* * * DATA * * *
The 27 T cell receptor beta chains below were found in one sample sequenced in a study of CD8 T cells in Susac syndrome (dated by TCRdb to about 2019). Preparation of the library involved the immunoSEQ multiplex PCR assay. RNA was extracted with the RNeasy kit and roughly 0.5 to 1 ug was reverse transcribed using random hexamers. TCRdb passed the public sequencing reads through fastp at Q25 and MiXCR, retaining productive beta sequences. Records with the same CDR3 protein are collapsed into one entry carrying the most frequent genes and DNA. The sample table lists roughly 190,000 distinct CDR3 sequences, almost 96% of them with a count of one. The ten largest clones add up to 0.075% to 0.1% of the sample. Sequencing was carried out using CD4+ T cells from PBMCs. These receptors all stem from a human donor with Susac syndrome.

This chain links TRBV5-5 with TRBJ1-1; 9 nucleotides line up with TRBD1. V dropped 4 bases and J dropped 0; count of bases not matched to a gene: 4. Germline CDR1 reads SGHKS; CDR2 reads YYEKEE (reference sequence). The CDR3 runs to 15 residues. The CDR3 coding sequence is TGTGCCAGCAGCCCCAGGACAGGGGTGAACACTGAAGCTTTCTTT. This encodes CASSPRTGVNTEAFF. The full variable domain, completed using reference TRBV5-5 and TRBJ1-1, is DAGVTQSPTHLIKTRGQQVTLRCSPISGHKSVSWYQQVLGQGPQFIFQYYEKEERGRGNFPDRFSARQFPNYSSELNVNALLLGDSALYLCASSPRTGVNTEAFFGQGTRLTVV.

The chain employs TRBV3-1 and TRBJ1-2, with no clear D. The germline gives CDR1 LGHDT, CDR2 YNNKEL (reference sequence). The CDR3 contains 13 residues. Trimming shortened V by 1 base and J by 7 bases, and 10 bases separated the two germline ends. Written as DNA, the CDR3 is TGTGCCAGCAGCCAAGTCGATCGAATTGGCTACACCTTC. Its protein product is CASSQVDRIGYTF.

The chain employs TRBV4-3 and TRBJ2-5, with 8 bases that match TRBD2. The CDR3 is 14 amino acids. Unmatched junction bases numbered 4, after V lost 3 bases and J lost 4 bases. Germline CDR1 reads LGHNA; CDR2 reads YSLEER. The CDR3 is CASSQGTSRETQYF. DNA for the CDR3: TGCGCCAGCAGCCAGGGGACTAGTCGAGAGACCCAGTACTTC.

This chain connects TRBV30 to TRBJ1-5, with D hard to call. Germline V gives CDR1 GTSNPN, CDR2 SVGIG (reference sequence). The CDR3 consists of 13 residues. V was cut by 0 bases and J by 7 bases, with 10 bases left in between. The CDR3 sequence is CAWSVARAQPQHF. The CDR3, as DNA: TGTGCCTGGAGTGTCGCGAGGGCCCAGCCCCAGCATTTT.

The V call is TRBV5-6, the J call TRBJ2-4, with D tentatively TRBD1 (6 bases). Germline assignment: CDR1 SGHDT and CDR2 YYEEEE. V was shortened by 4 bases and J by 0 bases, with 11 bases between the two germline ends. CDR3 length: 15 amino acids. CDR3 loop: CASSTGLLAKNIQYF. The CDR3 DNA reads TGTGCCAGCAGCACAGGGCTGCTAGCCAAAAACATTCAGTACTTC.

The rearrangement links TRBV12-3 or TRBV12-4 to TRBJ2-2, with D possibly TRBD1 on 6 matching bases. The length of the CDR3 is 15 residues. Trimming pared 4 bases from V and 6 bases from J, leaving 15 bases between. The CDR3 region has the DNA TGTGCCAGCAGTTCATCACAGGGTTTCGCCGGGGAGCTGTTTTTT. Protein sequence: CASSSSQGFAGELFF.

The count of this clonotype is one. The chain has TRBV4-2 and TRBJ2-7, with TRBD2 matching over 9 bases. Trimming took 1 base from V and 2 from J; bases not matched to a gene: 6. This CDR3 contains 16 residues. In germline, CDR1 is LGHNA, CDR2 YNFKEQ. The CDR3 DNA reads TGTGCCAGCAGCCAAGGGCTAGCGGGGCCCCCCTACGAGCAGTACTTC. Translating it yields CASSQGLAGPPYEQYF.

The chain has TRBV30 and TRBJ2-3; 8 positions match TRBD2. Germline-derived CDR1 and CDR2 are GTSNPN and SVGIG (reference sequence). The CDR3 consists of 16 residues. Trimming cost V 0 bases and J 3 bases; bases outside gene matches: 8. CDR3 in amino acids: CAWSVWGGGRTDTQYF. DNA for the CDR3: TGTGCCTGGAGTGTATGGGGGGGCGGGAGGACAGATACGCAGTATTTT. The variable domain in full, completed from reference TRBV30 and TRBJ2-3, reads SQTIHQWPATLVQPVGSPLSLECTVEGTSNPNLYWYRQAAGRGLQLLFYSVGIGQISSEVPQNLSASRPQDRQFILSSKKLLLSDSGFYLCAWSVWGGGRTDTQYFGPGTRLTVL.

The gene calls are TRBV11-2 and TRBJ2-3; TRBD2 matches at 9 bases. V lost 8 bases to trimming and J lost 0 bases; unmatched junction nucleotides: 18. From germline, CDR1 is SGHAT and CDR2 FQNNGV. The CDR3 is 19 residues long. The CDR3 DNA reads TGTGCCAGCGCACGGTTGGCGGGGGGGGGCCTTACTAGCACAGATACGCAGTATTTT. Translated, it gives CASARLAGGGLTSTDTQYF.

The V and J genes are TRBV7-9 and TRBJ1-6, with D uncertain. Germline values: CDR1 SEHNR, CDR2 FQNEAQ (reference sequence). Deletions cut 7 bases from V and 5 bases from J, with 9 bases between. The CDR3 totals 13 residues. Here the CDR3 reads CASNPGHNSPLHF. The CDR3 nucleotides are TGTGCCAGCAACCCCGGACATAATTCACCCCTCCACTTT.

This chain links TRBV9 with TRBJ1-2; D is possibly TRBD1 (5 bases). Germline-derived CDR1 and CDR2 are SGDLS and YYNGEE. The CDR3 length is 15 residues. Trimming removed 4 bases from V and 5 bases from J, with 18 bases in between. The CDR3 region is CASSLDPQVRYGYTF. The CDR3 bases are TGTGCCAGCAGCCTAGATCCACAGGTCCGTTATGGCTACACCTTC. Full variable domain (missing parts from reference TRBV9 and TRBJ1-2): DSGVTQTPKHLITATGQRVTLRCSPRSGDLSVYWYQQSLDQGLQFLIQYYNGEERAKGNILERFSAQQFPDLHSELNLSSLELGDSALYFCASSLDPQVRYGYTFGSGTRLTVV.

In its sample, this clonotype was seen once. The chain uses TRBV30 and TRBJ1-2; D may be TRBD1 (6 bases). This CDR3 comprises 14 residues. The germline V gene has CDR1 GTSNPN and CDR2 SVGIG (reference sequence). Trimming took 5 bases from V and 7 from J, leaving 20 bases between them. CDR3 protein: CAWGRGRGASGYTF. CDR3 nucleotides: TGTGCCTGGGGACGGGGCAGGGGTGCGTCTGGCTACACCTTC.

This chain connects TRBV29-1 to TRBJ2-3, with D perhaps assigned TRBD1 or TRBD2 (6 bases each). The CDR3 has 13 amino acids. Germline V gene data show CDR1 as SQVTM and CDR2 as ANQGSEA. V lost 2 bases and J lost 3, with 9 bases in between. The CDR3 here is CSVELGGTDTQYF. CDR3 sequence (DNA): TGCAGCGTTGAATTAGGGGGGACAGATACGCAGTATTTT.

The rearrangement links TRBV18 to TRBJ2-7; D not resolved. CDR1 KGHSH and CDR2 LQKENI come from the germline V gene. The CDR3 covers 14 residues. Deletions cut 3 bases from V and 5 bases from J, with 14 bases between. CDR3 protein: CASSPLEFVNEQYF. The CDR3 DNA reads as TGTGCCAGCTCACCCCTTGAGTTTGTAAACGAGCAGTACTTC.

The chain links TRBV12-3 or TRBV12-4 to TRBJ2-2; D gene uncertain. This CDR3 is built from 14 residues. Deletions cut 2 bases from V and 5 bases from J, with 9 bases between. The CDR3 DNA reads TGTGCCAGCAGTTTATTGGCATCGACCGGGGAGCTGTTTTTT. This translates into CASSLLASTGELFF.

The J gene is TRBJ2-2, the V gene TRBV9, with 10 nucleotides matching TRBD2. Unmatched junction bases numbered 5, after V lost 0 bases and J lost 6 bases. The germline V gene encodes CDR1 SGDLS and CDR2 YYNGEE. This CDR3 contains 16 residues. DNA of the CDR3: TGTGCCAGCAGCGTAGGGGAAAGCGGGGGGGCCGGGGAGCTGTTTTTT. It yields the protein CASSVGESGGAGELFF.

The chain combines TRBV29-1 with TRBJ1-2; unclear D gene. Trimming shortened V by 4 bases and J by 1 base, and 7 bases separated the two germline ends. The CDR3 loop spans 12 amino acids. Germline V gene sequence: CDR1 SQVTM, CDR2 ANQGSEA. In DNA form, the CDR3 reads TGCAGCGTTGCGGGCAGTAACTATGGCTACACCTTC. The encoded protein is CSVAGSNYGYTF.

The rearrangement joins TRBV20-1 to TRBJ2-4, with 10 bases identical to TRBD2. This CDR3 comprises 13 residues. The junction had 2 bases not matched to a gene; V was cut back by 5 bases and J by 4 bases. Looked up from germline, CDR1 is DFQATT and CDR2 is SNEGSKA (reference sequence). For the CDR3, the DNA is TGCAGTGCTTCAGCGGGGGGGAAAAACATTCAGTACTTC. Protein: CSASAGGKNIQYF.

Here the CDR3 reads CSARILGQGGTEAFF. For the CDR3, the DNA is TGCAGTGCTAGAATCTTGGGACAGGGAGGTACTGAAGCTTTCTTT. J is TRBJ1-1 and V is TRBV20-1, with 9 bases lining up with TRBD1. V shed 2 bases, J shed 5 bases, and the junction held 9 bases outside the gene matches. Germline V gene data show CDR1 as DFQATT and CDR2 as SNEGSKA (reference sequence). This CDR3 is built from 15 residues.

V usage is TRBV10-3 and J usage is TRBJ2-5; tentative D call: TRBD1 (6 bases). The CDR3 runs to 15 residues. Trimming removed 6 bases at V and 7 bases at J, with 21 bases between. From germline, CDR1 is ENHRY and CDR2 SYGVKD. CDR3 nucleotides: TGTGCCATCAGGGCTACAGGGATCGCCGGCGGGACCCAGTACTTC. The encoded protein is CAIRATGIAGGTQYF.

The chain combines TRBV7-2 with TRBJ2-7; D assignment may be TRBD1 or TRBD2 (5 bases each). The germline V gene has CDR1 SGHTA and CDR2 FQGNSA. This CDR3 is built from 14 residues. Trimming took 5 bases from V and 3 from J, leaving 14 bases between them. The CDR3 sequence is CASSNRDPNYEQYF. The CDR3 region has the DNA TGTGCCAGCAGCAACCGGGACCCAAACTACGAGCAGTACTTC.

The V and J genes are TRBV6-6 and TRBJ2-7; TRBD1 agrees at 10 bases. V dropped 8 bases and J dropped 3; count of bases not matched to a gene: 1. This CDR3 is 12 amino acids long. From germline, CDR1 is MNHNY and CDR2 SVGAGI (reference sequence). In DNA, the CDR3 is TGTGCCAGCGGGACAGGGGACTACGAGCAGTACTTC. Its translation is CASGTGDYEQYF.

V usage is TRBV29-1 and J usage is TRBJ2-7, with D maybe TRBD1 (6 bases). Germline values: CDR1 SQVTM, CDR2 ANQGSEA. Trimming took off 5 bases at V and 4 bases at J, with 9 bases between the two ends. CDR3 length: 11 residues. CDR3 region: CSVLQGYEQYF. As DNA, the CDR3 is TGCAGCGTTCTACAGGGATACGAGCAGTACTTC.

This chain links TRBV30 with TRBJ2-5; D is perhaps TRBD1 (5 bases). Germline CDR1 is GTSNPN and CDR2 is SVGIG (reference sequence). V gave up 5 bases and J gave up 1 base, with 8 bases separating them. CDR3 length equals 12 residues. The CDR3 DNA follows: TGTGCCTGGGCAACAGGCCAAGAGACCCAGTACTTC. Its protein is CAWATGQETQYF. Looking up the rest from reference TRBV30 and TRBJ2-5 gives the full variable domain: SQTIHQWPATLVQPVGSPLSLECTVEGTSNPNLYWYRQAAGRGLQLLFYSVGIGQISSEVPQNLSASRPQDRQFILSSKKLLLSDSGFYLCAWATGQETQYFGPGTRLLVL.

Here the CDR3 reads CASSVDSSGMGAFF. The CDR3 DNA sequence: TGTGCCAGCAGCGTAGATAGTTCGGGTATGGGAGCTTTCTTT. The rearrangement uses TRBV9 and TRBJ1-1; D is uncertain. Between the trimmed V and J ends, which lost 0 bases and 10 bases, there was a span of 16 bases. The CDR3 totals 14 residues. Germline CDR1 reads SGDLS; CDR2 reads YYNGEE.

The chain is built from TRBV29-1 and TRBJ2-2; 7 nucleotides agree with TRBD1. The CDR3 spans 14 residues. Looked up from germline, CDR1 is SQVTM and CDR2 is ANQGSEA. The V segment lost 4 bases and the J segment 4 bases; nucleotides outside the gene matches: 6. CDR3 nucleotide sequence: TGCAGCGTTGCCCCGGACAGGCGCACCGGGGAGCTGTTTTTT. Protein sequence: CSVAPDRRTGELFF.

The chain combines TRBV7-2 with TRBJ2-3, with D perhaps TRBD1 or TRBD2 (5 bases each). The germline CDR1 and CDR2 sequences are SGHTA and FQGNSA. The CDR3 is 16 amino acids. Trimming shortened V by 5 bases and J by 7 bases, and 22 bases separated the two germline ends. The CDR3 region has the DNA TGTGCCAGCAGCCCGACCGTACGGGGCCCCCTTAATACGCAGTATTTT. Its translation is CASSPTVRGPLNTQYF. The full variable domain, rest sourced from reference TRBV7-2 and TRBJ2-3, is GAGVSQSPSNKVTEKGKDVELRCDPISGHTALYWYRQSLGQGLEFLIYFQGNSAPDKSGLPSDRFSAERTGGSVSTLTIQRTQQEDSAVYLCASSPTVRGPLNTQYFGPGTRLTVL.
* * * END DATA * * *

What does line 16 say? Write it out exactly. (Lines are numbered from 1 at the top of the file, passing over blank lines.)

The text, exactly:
The chain links TRBV12-3 or TRBV12-4 to TRBJ2-2; D gene uncertain. This CDR3 is built from 14 residues. Deletions cut 2 bases from V and 5 bases from J, with 9 bases between. The CDR3 DNA reads TGTGCCAGCAGTTTATTGGCATCGACCGGGGAGCTGTTTTTT. This translates into CASSLLASTGELFF.